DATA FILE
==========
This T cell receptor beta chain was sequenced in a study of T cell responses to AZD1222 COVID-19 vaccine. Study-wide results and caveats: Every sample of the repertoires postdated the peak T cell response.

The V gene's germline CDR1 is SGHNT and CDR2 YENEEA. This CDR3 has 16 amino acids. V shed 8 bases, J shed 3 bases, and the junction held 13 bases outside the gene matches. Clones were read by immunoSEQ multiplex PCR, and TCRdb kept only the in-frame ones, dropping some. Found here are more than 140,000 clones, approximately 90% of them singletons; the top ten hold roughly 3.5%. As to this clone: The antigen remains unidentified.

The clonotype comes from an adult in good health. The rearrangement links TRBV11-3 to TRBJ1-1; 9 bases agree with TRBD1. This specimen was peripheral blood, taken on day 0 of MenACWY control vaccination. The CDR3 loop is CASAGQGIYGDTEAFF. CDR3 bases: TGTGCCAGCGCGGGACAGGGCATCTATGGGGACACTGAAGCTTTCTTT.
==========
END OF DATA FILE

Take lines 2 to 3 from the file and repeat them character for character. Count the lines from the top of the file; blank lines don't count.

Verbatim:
The V gene's germline CDR1 is SGHNT and CDR2 YENEEA. This CDR3 has 16 amino acids. V shed 8 bases, J shed 3 bases, and the junction held 13 bases outside the gene matches. Clones were read by immunoSEQ multiplex PCR, and TCRdb kept only the in-frame ones, dropping some. Found here are more than 140,000 clones, approximately 90% of them singletons; the top ten hold roughly 3.5%. As to this clone: The antigen remains unidentified.

The clonotype comes from an adult in good health. The rearrangement links TRBV11-3 to TRBJ1-1; 9 bases agree with TRBD1. This specimen was peripheral blood, taken on day 0 of MenACWY control vaccination. The CDR3 loop is CASAGQGIYGDTEAFF. CDR3 bases: TGTGCCAGCGCGGGACAGGGCATCTATGGGGACACTGAAGCTTTCTTT.